ENGLEWOOD, Colo. -- There was a time, when he was cocooned within an option-based, run-heavy offense, when many of the league’s talent evaluators looked at one Demaryius Thomas and tried to project what he could eventually be as a professional.
They wondered if a wide receiver with that many physical gifts, with size, speed, who was coming into the 2010 NFL draft with a fractured foot, having spent his college career running past harried defensive backs busy trying to defend Georgia Tech’s triple-option attack, would blossom into somebody’s go-to guy.
Four Denver Broncos seasons later, the answer is pretty clear.
Or as Broncos wide receivers coach Tyke Tolbert now tells it: “For a big guy ... he runs really good routes. He runs routes like a smaller guy, that’s one thing that stands out about him compared to some other big guys, the fact he can run pretty good intermediate routes as well as go deep, as well as make you miss and break tackles, he’s got the total package.’’
What Thomas has got these days is back-to-back 90-catch, 1,400-yard seasons with Peyton Manning at quarterback. What the Broncos got was a size-speed matchup nightmare, a 6-foot-3, 229-pound, every-down player who is a significant, get-it-done piece of the puzzle that is the Broncos' record-setting offense.
Defense coaches around the league say Wes Welker, when healthy, is the league’s best slot receiver. They say Julius Thomas is an up-and-coming tight end who has flashed the potential to be a monstrous headache in the coming seasons. And they say when he’s right and involved Eric Decker plays like an impact player.
But Demaryius Thomas, they say, is the guy who turns games, affects coverages, turns missed tackles into touchdowns. And as the Broncos prepare for the postseason, Thomas is also the player who will have to the guy who has to be ready for that kind of attention. Things routinely get physical in the passing game in the postseason, and the defenses that have slowed the Broncos even a little this season, have done it by playing the rough stuff against the Broncos' receivers to disrupt Denver’s timing overall.
So much so, it has been in recent weeks, and will be a point of emphasis, in what’s to come in the Broncos’ postseason practices.
“And [Thomas] hasn’t even missed a practice, I don’t think, since I’ve been here,’’ Tolbert said. “I really have instilled in those guys, every rep, make sure it’s a championship rep. That’s the way he goes about practice.’’
Thomas has already seen both sides of the postseason coin in his career. There was his 80-yard catch and run on a short flip from Tim Tebow in the wild-card win over the Pittsburgh Steelers two Januarys ago, the kind of play more people than there are seats in the stadium will say they saw live. And there was last January’s double-overtime loss to the Ravens, when Thomas finished with just three receptions, just one of those in the second half.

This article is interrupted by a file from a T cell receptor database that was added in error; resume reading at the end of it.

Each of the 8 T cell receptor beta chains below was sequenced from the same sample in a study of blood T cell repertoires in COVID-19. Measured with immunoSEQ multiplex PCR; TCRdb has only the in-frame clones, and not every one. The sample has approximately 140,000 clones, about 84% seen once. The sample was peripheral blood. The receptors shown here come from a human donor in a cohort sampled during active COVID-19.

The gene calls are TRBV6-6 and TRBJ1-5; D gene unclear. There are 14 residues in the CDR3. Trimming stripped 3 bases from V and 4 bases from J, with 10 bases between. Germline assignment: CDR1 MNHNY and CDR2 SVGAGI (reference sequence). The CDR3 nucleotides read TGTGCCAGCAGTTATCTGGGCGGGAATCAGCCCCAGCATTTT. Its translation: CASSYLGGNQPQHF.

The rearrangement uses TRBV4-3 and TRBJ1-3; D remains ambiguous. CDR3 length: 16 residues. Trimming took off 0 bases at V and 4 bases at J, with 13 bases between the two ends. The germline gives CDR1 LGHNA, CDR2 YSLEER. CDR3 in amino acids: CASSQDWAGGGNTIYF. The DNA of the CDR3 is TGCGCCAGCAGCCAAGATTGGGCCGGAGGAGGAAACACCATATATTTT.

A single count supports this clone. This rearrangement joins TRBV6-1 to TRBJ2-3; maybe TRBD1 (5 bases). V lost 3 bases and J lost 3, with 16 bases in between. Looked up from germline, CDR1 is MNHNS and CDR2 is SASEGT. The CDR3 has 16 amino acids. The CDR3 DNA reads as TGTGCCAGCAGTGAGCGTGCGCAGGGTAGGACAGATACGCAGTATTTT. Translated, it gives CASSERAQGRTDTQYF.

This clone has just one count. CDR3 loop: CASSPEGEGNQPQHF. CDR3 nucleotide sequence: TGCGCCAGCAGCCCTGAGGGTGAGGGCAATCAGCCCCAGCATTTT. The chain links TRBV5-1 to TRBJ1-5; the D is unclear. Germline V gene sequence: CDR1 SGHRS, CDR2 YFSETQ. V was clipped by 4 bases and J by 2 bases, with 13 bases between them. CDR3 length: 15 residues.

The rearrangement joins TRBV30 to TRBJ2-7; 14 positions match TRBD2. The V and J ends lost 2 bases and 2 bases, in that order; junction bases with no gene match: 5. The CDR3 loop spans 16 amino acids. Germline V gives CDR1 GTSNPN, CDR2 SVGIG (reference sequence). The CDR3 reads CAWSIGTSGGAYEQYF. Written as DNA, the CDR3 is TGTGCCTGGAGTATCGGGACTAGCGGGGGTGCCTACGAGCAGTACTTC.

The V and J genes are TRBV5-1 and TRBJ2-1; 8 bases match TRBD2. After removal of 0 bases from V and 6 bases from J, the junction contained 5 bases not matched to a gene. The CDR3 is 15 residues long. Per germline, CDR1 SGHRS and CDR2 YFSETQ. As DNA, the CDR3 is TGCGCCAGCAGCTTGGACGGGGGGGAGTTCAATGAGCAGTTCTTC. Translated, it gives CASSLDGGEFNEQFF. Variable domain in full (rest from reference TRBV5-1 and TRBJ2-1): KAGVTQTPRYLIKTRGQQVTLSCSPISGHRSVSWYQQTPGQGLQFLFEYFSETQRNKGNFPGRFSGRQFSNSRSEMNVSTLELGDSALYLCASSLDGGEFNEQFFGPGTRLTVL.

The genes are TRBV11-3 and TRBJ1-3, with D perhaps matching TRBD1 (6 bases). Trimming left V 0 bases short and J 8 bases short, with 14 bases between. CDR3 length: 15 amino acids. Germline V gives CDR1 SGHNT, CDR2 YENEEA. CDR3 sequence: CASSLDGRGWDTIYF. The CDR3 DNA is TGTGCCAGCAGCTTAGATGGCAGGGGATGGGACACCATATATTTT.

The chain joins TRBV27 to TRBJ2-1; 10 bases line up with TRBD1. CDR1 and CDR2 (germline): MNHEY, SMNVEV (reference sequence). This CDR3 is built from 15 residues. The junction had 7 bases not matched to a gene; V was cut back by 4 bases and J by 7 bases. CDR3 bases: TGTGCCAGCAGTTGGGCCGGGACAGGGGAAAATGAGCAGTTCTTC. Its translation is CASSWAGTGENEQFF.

“The main thing is you win or you go home,’’ Thomas said. “... You want to start fast, go out fast and don’t want to lose. So we’re going to do our best to -- whoever our opponent is -- do great on preparing for them, make sure we’re ready come ... January 12th and get the ‘W.’”
As the postseason routinely shows, it’s all about the matchups. And while defenses will certainly give Thomas plenty of attention, the Broncos are built with plenty of potential week-to-week, even drive-to-drive heroes on offense, including Thomas.
At 37, Manning has played with hard-earned patience and remember-when perspective in his post-surgical time with the Broncos. And when it comes to touchdowns, he has played no favorites with the Broncos finishing the season with five players – Demaryius Thomas, Welker, Decker, Julius Thomas and running back Knowshon Moreno – with at least 10 touchdowns.
To put that group's scoring output in perspective, no other team has finished any season in league history with three players with at least 10 touchdowns.
The balance has enabled the Broncos to continue to get the ball where they want it, no matter how the defense is aligned in front of them. And the receivers, Thomas said, know that any moment, on any play, Manning will decide it’s their turn for big things.
“You just know, if you get open, get to where you are supposed to be, the ball is coming,’’ Thomas said. “You might not have a catch or anything, then all of a sudden he sees something or [offensive coordinator Adam Gase] sees something and it’s on for you. I think it makes everybody ready to go all the time because you want to be ready to go when the ball comes your way.’’
“They know when Peyton Manning’s at quarterback, they have a chance to get the ball on any given play,’’ Tolbert said. “... Of all the records, in my opinion, the one that’s going to last a while is, I call it the five-10 group. I don’t think it will be broken for a while where you have five guys have at least 10 touchdowns. Anybody can score at any given time. ... They can go 18 games, the yardage record can be in jeopardy and all that stuff, but that five-10 group, that’s going to be hard to break.’’